Olli Rhen was the European commissioner with responsibility for Economic and Monetary Affairs and the Euro. He left this post in July. There is no reason to think that Mr. Rhen has any personal position on independence for Scotland. So any statement he makes on the currency issue for an independent Scotland has to be given credibility.
According to the Guardian, Mr. Rhen has written to the Chief Secretary of the Treasury, Mr. Danny Alexander, to make clear the currency position of an iScotland applying to join the EU. He claims that iScotland must either have a currency agreement with rUK, i.e. the Bank of England, or else it must have its own central bank. To use Sterling without a formal agreement with Westminster would not satisfy the entrance requirements (http://www.theguardian.com/politics/2014/sep/02/indepdent-scotland-not-join-eu-without-central-bank?).
This must be a heavy blow to the Yes Scotland movement, which has been on a massive upswing since its leader Alex Salmond trounced Better Together leader Alistair Darling in a second debate broadcast nation-wide on 25 August. A YouGov poll published yesterday (2 September) showed that a swing of only 3% would bring the two sides neck-and-neck (http://research.yougov.co.uk/news/2014/09/02/support-scottish-independence-jumps-47/) and claimed that support for No had “collapsed”. The Yes Scotland campaign to win over women voters is expected to have gained from a heavily-criticised Better Together videoclip (see previous blogg) and there is a groundswell of pro-independence reporting in the media.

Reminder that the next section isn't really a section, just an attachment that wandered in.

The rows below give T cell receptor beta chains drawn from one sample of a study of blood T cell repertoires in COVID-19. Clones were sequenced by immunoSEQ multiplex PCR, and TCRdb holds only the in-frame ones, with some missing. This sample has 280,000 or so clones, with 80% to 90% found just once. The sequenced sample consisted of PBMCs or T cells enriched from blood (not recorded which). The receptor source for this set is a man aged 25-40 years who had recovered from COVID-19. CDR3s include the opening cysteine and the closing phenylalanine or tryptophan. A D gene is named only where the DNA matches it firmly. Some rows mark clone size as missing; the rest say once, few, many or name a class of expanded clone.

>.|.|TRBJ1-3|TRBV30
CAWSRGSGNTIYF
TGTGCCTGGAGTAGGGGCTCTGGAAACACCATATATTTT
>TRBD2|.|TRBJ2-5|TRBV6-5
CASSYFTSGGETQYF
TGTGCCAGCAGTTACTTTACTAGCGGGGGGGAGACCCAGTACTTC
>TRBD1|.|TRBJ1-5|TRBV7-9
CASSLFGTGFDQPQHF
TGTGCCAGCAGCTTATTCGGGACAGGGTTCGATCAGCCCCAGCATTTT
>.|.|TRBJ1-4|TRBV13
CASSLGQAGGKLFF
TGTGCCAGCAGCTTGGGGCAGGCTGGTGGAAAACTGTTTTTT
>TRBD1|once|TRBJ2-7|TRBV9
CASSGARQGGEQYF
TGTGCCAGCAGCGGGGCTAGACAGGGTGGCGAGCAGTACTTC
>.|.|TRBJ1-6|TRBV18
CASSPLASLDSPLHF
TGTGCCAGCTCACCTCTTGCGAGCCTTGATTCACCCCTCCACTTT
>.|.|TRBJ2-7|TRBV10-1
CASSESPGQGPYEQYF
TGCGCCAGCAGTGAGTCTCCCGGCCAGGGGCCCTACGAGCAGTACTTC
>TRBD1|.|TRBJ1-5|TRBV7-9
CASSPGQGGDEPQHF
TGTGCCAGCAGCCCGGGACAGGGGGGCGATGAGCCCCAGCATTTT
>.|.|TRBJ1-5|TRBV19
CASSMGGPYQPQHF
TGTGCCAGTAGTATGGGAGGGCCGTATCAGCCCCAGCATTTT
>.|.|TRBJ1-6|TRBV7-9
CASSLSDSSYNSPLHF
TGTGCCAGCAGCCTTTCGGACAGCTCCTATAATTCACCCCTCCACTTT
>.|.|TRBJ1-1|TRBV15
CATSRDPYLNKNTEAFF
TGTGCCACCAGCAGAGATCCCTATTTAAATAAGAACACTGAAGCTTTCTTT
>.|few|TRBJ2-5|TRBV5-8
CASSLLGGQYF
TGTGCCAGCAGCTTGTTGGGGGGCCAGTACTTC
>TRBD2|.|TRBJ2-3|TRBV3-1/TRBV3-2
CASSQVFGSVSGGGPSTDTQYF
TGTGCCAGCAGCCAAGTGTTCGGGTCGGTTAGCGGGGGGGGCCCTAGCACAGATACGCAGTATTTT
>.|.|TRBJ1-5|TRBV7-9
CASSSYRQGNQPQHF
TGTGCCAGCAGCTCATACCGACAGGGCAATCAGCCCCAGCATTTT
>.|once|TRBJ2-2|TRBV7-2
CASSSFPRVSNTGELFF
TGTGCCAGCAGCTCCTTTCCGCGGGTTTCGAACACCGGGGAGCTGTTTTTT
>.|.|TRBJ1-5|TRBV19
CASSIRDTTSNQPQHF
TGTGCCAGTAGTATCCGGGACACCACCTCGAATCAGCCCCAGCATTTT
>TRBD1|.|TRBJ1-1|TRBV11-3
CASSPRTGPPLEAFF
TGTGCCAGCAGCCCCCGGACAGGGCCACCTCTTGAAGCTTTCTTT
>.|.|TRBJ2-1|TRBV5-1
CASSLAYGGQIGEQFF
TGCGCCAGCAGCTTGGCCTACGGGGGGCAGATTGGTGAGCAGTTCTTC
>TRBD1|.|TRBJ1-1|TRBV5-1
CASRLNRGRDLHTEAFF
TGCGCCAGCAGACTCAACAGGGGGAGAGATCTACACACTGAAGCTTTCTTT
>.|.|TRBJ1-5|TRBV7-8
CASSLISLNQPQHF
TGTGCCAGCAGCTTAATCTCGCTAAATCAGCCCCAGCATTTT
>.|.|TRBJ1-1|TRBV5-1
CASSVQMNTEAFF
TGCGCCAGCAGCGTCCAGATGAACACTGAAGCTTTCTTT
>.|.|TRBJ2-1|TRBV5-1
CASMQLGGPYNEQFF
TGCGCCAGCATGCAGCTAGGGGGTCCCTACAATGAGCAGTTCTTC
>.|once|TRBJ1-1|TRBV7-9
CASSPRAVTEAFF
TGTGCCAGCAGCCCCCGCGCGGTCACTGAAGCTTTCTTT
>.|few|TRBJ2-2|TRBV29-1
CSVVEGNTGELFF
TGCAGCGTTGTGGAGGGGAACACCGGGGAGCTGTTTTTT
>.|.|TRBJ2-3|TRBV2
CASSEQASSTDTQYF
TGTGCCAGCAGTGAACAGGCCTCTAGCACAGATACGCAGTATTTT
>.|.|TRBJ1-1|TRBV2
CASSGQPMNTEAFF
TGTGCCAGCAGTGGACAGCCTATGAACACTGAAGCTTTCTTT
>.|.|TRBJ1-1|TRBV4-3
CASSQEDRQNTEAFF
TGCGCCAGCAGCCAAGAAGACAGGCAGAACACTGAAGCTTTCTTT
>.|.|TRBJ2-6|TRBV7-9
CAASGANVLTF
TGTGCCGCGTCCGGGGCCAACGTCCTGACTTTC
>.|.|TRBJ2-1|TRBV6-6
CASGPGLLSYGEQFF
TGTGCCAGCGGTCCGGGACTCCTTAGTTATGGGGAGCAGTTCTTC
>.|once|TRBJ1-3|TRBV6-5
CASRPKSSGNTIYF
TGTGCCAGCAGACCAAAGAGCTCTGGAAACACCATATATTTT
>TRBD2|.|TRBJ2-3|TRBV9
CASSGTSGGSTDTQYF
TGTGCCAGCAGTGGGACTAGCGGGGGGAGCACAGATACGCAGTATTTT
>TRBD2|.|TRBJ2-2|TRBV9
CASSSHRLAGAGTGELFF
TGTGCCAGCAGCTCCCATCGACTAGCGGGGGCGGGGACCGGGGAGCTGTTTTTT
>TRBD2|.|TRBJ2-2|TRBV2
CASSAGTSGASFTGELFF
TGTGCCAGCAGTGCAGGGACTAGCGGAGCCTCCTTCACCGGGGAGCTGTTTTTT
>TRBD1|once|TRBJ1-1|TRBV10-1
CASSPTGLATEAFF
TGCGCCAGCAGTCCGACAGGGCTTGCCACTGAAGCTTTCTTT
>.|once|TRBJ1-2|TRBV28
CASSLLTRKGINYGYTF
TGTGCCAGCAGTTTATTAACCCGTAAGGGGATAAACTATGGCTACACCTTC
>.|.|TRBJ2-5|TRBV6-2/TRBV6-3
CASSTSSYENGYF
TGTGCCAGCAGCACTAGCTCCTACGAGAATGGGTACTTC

All is not lost for the Yes Scotland position, which is that a currency union is in the best interests of both the rUK and iScotland. Such an agreement would make the Bank of England also the central bank of Scotland. However, the political price of such an arrangement has gone up.
Currency agreement in exchange for Trident, anyone?
NOTE: as this blog is aimed at Swedish people, it has so far been published in Swedish. Articles have been checked for grammar by native Swedish speakers. As the rate of the debate increases, this is no longer feasible. Given that all Swedes interested in this subject can read English, I believe that the change to English will not cause them any difficulties. I would like to publically thank Maj Hasselgren and Lars Jannerdal for thier generous help.